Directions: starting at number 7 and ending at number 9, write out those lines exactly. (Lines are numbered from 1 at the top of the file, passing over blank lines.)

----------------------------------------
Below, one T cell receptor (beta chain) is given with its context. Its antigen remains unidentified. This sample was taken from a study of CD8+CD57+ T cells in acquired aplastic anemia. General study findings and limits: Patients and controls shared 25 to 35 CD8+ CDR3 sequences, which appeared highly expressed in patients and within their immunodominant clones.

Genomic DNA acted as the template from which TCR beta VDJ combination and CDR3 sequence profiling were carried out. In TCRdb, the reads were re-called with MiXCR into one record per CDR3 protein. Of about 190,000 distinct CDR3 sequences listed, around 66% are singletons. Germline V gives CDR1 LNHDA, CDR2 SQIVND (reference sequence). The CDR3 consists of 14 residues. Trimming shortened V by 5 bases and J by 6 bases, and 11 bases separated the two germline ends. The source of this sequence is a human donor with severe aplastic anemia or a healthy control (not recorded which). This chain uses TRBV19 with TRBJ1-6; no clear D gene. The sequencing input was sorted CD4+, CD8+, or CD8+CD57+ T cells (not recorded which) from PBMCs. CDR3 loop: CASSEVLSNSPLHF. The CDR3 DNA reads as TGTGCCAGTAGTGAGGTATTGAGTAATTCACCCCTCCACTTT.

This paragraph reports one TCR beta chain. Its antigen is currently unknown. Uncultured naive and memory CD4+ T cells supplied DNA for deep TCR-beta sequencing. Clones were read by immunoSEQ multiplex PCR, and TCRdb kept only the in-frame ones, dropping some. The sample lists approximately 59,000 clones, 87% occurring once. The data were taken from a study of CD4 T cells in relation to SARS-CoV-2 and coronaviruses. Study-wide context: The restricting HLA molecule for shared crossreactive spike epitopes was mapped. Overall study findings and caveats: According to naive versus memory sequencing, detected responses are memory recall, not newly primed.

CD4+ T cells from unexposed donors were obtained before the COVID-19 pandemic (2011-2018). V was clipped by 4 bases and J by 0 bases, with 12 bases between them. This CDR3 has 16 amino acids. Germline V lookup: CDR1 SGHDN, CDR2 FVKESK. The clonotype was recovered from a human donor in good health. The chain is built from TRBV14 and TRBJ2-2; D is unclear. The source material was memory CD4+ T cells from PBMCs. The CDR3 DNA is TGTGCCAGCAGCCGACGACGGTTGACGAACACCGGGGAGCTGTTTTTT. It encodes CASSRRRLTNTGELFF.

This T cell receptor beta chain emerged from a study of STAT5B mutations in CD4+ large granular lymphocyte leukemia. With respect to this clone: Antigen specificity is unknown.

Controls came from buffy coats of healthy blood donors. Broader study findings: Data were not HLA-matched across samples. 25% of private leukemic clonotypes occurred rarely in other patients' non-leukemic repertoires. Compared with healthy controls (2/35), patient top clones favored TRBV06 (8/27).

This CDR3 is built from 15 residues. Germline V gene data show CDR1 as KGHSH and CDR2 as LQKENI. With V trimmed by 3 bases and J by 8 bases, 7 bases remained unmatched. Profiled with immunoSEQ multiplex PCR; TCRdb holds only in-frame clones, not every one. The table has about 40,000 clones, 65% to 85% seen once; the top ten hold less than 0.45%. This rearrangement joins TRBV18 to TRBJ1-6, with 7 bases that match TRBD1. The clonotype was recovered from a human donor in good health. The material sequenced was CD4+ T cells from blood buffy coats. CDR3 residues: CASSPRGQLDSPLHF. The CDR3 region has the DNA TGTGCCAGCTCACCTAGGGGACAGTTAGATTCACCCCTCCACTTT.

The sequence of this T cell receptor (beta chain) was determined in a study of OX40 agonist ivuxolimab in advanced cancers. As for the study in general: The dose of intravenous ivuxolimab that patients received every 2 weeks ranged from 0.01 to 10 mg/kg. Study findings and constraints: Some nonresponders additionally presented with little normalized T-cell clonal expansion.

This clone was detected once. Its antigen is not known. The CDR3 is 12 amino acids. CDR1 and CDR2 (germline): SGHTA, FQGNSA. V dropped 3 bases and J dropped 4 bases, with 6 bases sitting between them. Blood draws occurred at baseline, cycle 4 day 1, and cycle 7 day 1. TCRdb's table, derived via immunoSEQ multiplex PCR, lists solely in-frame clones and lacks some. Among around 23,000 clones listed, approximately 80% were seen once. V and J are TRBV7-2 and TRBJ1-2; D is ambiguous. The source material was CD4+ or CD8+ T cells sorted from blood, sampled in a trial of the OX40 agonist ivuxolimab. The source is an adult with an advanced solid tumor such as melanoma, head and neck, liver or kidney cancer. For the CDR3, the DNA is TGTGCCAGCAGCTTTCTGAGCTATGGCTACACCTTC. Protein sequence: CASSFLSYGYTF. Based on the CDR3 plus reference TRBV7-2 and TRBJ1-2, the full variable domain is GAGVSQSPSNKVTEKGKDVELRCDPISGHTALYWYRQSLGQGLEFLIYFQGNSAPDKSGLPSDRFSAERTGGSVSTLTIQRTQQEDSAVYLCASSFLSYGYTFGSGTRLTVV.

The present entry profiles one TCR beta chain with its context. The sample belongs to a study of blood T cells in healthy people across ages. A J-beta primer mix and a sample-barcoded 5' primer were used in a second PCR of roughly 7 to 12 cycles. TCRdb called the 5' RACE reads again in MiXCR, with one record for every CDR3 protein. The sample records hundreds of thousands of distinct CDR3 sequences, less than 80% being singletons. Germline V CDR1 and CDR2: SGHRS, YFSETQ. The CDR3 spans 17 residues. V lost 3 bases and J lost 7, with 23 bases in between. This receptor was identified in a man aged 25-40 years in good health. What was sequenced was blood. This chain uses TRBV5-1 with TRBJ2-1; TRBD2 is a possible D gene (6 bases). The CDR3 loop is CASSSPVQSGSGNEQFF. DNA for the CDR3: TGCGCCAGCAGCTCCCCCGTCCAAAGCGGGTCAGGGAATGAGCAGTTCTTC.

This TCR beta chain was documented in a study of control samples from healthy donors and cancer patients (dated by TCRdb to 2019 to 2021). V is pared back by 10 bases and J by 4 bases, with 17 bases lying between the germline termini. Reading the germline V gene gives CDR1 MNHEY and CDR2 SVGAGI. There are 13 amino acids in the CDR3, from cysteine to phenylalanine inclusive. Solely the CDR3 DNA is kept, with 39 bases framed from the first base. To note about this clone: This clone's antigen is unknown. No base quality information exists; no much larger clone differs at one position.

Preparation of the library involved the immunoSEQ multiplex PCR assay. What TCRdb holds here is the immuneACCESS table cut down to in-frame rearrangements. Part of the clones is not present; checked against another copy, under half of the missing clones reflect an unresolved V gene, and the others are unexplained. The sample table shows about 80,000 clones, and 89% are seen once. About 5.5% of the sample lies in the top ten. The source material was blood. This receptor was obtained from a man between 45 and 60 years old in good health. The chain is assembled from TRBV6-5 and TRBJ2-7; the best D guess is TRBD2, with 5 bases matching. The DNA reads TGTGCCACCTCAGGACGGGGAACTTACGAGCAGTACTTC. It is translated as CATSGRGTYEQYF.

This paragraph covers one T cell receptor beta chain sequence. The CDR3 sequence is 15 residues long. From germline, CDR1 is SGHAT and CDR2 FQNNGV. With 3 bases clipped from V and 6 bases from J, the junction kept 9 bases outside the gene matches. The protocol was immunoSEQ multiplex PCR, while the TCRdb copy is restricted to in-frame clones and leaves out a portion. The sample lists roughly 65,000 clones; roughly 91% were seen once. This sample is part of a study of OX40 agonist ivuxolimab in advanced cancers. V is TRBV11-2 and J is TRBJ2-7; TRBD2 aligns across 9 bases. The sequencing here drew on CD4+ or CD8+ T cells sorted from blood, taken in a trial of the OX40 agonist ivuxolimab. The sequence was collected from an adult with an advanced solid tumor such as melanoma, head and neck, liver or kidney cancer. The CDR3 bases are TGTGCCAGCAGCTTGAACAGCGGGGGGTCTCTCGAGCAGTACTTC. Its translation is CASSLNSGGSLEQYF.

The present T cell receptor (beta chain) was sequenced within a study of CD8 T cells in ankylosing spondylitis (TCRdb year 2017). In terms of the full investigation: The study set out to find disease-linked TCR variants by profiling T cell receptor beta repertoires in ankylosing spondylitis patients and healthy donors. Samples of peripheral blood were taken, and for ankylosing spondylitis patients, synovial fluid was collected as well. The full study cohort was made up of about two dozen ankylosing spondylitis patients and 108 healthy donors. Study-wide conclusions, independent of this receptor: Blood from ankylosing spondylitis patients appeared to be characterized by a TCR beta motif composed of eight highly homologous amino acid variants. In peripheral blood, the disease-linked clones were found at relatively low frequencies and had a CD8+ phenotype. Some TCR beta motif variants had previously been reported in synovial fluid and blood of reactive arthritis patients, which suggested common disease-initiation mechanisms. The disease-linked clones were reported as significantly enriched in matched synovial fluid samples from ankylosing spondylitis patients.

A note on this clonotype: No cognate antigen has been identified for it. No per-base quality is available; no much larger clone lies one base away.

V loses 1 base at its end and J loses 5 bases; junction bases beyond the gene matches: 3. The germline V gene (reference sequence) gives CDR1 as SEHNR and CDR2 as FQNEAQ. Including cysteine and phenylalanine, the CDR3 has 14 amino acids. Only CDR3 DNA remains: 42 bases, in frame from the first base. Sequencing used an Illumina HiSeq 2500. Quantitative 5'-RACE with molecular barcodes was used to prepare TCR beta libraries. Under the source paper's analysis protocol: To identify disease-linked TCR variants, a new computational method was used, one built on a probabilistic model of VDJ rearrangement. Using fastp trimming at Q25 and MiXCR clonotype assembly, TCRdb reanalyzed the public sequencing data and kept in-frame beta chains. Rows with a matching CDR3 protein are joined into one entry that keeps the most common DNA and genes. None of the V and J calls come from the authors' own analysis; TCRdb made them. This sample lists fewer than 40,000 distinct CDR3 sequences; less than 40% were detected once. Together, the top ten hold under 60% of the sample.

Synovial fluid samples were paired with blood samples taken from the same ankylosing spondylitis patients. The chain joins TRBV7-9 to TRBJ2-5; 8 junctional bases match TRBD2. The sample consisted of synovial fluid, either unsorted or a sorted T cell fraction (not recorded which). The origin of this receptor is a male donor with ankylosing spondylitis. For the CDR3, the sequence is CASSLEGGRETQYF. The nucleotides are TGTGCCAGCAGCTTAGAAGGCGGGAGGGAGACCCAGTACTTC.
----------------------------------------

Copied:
This CDR3 is built from 15 residues. Germline V gene data show CDR1 as KGHSH and CDR2 as LQKENI. With V trimmed by 3 bases and J by 8 bases, 7 bases remained unmatched. Profiled with immunoSEQ multiplex PCR; TCRdb holds only in-frame clones, not every one. The table has about 40,000 clones, 65% to 85% seen once; the top ten hold less than 0.45%. This rearrangement joins TRBV18 to TRBJ1-6, with 7 bases that match TRBD1. The clonotype was recovered from a human donor in good health. The material sequenced was CD4+ T cells from blood buffy coats. CDR3 residues: CASSPRGQLDSPLHF. The CDR3 region has the DNA TGTGCCAGCTCACCTAGGGGACAGTTAGATTCACCCCTCCACTTT.

The sequence of this T cell receptor (beta chain) was determined in a study of OX40 agonist ivuxolimab in advanced cancers. As for the study in general: The dose of intravenous ivuxolimab that patients received every 2 weeks ranged from 0.01 to 10 mg/kg. Study findings and constraints: Some nonresponders additionally presented with little normalized T-cell clonal expansion.

This clone was detected once. Its antigen is not known. The CDR3 is 12 amino acids. CDR1 and CDR2 (germline): SGHTA, FQGNSA. V dropped 3 bases and J dropped 4 bases, with 6 bases sitting between them. Blood draws occurred at baseline, cycle 4 day 1, and cycle 7 day 1. TCRdb's table, derived via immunoSEQ multiplex PCR, lists solely in-frame clones and lacks some. Among around 23,000 clones listed, approximately 80% were seen once. V and J are TRBV7-2 and TRBJ1-2; D is ambiguous. The source material was CD4+ or CD8+ T cells sorted from blood, sampled in a trial of the OX40 agonist ivuxolimab. The source is an adult with an advanced solid tumor such as melanoma, head and neck, liver or kidney cancer. For the CDR3, the DNA is TGTGCCAGCAGCTTTCTGAGCTATGGCTACACCTTC. Protein sequence: CASSFLSYGYTF. Based on the CDR3 plus reference TRBV7-2 and TRBJ1-2, the full variable domain is GAGVSQSPSNKVTEKGKDVELRCDPISGHTALYWYRQSLGQGLEFLIYFQGNSAPDKSGLPSDRFSAERTGGSVSTLTIQRTQQEDSAVYLCASSFLSYGYTFGSGTRLTVV.